What’s Next? Buckle Up

by: Fred A. Kingery

The Republican Party, with the help of the Tea Party, swept the House of Representatives with a massive pickup of at least 60 seats. The Federal Reserve made another historic announcement with its $600-billion “Quantitative Easing” program (QE2). The October non-farm payroll number came in at a positive 151,000, and the unemployment number remained elevated at 9.6 percent for the month.

All of this transpired in the course of one week. So, what’s next? Hold on to your seats. Consider the following:

1. The U.S. dollar is falling on foreign-exchange markets and will continue to fall as the Fed aggressively prints money for the next eight months in order to monetize U.S. federal debt. The cash reserves will pile up in the banking system and eventually be used by the financial system for speculation, resulting in minimal benefit for the real economy.

2. The U.S. banking system is holding a “shadow inventory” of about four million foreclosed residential properties. The inventory of unsold properties will continue to swell to easily double the current level and, at the present rate of liquidation, will be hanging over the housing market for years. Home prices could conservatively fall another 20 percent.

3. U.S. corporations—which economists boast of holding more than one trillion in cash—never mention that over 40 percent of the cash is held “offshore.” The cash will not come home until the U.S. dollar stops falling, which means that it may never come home at all.

4. By mid-December of this year, the “99ers” will appear. All 1,470,000 of them will ride in on the first wave. These are people who have been on unemployment benefits for 99 weeks and will see their benefits expire. The next wave will come by April of next year, perhaps as many as two million more. They will have to get employment (good luck with that) or food stamps, or both.

5. Balancing state budgets in the current fiscal year will be a major issue going forward for the majority of states. States have seen a modest improvement in revenue, mostly from tax increases, but further tax increases will no longer be an option; they will have to start cutting expenditures. State employees will be dumped from the payroll and pension benefits will be closely examined as a means of conserving cash flow.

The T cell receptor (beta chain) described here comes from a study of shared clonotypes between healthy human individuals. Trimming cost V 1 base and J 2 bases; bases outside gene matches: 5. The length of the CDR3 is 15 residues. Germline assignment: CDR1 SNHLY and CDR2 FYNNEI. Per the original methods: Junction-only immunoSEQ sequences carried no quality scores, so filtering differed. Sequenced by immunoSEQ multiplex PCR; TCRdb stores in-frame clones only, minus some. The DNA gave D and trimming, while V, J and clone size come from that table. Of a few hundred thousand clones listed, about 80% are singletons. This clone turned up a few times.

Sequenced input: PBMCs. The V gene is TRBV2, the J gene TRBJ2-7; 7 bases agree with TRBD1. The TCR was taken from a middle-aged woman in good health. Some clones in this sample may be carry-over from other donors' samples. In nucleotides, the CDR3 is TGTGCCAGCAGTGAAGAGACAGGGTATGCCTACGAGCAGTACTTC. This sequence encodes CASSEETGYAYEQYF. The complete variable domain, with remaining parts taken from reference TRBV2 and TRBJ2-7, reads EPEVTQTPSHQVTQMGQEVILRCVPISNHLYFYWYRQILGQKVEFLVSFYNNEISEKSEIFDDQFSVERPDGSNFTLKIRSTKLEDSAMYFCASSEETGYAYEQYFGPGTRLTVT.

6. Earlier this year, the federal debt ceiling was raised by $1.9 trillion to $14.3 trillion, in order to postpone the issue until after the election. It will have to be raised again early in 2011. That’s when the real food-fight starts in Congress. The Republican-controlled House will use the process to strip fat and meat off the bone. There will probably be meaningful across-the-board cuts in discretionary federal spending, no more bailouts for Wall Street, and very probably no more federal cash transfers to states to plug their budget shortfalls. Someone needs to be sure the new governors of California and New York get the memo.

7. The stock market traders will like the sugar buzz from the Federal Reserve till they don’t like everything else; then the market will roll over. No one has a clue when, or from what level, but the market will roll over. The decline will be properly perceived as one more failed attempt by the Fed to manipulate asset prices. In the meantime, gold and silver prices will continue to spike higher. The mining companies could easily become big dividend payers as most gold miners are now clearing almost $1000 per ounce of free cash flow for every ounce they pull out of the ground. If the price of gold goes up by another $500 per ounce, which it easily could, the dividends will really flow. Then the whole planet will finally come to realize that the “bubble” is not in the price of the metal but in the volume of fiat currency reserves being dumped into the financial system by the Federal Reserve.

Buckle up, it’s going to be a bumpy ride.

Fred A. Kingery is a self-employed, private-equity investor in domestic and international financial markets from New Wilmington, Pa., and a guest commentator for The Center for Vision & Values at Grove City College.

Reposted with permission from The Center for Vision & Values